After that is done, head over to http://flash.getchip.com and follow the wizard to flash your device. I choose the “Headless Kernel 4.4” image since I was going to set this up as a server without a monitor and keyboard. You might want a different image if you intend to make the repetier server a side-job for your C.H.I.P.

Updating C.H.I.P.

After flashing, I needed to set up my C.H.I.P. so it would connect to my wireless network. There are some excellent directions here: https://www.dexterindustries.com/howto/connect-to-chip-headless-mode/ on doing just that. Just remember to be patient after plugging in your C.H.I.P. it takes a few seconds for the computer to boot up and be available via the COM port.

Once you’ve connected to your network and can connect to your C.H.I.P. via SSH over wireless (use the same putty application you used to set up the network), it is time to perform some updates. If you logged in as root, you can follow the commands below directly. If you are using one of the desktop firmware version, you will need to preface these commands with “sudo” and provide the “chip” when the system asks for a password.

To update your installation sources and package information, run:

apt-get update

after the completes, go ahead and let the C.H.I.P. update the packages installed on the system:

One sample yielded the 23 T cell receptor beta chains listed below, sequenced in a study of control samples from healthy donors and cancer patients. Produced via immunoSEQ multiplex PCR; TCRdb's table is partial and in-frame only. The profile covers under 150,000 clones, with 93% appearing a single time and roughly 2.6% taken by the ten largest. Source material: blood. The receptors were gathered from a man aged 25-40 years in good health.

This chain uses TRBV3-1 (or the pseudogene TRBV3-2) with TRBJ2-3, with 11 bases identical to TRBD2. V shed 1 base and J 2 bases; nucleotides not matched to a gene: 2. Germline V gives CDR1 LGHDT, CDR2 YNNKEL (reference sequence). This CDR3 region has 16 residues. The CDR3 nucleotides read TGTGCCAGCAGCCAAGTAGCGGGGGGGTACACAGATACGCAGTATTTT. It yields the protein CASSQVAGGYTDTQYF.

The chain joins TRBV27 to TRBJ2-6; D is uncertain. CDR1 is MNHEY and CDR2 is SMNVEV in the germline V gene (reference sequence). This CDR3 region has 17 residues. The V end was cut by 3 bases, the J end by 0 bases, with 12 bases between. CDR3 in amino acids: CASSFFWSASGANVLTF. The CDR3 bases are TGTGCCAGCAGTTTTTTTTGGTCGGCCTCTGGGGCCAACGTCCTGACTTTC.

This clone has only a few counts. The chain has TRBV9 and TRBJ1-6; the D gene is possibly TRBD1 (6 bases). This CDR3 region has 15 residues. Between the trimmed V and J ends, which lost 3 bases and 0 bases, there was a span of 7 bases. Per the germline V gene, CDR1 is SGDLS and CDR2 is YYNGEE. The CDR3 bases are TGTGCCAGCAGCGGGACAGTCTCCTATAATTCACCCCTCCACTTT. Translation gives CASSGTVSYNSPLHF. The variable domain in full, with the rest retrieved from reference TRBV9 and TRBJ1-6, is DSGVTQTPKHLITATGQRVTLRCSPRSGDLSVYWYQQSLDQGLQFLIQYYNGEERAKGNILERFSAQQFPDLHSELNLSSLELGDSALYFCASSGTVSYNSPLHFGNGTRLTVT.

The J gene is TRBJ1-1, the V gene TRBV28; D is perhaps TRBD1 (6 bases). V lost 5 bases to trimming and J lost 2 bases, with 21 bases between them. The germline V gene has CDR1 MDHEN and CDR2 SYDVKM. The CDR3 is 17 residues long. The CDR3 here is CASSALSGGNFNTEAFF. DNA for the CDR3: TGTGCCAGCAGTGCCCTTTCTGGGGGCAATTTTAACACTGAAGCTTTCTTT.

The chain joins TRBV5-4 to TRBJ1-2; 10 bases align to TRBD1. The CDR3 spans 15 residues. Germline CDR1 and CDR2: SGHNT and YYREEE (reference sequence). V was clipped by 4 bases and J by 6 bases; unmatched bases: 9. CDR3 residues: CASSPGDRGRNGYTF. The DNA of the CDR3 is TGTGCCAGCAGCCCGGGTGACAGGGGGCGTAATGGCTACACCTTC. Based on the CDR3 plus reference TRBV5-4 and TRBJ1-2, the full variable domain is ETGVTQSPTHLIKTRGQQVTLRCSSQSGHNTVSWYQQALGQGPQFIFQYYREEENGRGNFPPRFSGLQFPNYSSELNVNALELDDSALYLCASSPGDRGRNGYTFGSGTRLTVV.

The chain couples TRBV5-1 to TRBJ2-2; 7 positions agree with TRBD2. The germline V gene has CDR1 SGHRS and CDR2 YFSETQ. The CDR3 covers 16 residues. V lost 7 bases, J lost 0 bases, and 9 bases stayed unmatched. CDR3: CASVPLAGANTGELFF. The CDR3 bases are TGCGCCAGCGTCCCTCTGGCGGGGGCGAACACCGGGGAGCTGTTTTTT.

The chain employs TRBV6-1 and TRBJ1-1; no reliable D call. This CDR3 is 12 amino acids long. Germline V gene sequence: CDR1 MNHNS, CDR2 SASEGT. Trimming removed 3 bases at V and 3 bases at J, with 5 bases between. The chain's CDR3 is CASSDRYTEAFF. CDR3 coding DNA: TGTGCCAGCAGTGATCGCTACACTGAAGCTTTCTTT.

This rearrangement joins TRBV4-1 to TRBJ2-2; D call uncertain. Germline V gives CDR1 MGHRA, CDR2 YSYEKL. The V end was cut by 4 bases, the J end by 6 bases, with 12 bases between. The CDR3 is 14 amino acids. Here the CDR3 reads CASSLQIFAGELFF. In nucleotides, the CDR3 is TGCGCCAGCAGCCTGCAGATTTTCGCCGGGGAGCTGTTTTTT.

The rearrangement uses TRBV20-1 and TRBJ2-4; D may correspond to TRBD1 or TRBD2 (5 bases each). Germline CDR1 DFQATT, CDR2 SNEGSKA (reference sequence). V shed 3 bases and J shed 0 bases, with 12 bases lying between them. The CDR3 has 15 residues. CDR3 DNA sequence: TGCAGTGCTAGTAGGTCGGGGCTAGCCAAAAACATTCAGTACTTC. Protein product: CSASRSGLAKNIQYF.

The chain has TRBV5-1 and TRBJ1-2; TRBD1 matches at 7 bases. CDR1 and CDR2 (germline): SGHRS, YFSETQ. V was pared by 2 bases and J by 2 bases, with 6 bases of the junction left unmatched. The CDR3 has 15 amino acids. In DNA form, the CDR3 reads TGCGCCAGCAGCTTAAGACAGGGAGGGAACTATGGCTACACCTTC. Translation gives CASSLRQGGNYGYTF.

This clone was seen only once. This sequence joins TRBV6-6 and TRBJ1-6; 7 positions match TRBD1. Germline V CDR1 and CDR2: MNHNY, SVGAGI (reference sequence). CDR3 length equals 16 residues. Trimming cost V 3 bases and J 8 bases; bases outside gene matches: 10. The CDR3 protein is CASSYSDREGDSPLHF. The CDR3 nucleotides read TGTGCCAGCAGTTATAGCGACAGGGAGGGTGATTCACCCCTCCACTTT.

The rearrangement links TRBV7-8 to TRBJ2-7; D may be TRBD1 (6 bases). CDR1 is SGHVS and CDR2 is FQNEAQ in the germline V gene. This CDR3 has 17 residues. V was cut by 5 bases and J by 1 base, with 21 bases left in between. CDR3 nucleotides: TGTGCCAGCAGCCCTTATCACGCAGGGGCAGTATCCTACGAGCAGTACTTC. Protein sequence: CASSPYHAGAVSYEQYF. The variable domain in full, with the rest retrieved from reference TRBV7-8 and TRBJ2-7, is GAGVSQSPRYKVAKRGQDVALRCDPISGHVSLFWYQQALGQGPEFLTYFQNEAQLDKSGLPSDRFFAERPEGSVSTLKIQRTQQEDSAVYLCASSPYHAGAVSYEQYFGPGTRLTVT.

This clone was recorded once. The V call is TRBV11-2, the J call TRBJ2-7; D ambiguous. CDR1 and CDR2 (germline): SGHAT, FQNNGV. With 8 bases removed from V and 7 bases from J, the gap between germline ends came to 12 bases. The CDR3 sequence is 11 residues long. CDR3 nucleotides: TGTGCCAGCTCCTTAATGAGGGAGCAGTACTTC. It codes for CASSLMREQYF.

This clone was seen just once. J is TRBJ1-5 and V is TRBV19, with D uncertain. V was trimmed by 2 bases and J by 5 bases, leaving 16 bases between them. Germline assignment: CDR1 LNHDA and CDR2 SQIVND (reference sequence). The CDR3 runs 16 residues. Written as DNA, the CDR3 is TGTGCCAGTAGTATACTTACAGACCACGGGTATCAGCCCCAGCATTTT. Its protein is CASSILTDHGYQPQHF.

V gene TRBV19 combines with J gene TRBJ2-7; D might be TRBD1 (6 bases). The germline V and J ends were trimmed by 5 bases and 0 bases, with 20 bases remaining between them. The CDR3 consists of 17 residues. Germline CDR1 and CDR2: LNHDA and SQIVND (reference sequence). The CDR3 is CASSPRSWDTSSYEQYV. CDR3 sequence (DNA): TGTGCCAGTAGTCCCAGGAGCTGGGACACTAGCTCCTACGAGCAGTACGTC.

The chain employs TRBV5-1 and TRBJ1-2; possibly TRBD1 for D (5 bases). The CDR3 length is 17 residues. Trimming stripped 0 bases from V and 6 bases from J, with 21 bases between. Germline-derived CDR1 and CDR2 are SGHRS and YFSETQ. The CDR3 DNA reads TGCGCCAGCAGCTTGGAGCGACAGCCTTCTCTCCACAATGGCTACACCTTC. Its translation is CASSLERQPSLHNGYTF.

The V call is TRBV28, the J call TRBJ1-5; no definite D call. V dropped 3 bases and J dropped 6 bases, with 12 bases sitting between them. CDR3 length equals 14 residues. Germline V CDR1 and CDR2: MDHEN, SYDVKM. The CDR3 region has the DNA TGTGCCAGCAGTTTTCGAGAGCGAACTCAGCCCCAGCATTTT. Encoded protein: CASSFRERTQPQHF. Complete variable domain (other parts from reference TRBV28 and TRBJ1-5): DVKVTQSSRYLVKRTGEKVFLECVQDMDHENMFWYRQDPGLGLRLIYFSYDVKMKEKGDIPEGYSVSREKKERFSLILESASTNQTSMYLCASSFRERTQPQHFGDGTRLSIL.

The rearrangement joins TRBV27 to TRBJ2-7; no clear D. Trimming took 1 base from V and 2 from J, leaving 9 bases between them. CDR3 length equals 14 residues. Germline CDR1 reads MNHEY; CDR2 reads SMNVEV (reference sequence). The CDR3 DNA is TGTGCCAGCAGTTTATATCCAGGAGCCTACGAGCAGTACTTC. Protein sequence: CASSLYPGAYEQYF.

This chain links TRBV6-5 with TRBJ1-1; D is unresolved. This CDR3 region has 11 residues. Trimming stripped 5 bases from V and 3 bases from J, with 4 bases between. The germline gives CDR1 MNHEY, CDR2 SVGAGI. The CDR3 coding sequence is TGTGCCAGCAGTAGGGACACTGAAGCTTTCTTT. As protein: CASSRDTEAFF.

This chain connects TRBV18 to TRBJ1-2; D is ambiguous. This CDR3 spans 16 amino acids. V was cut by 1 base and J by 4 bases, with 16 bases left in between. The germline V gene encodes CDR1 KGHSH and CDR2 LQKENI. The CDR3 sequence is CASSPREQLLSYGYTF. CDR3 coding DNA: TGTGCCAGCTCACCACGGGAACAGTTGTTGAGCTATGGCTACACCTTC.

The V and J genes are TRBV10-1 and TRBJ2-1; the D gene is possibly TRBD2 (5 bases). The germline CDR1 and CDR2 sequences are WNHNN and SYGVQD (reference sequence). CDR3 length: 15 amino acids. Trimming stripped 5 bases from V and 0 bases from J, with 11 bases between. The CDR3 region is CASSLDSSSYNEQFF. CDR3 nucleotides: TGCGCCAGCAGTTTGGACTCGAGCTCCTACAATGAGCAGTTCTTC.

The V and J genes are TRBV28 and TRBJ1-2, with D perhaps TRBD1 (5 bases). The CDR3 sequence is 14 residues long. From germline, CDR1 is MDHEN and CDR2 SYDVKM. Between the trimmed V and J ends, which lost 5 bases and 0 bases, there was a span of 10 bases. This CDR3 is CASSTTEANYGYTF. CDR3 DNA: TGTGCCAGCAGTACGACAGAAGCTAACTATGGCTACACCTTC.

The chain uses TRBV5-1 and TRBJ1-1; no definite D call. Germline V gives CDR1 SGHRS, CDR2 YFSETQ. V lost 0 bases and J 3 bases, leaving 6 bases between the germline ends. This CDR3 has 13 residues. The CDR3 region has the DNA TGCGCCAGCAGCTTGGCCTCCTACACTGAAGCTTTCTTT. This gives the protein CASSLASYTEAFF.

apt-get upgrade

This will likely take a few minutes, as there are a lot of packages to update from the base firmware. Just let it run, and pick back up when it finishes.

Downloading Repetier-Server

Head over to http://www.repetier.com and click on the Download link under Repetier-Server. There will be a number of options here, but the one we want is for “armhf“, since the C.H.I.P. is a 32-bit ARM processor. The easiest thing to do here is to right click on the download button and copy the link to the clipboard. Then pop back over to your putty session and download the file with wget. From the command line, type “wget ” and right click to paste the URL into the putty window. Hit enter, and the file will download. In my case:

wget http://download.repetier.com/files/server/debian-armhf/Repetier-Server-0.80.3-Linux.deb

After downloading, we need to install the package:

dpkg -i Repetier-Server-0.80.3-Linux.deb

Finally, we just need to start the service:

service RepetierServer start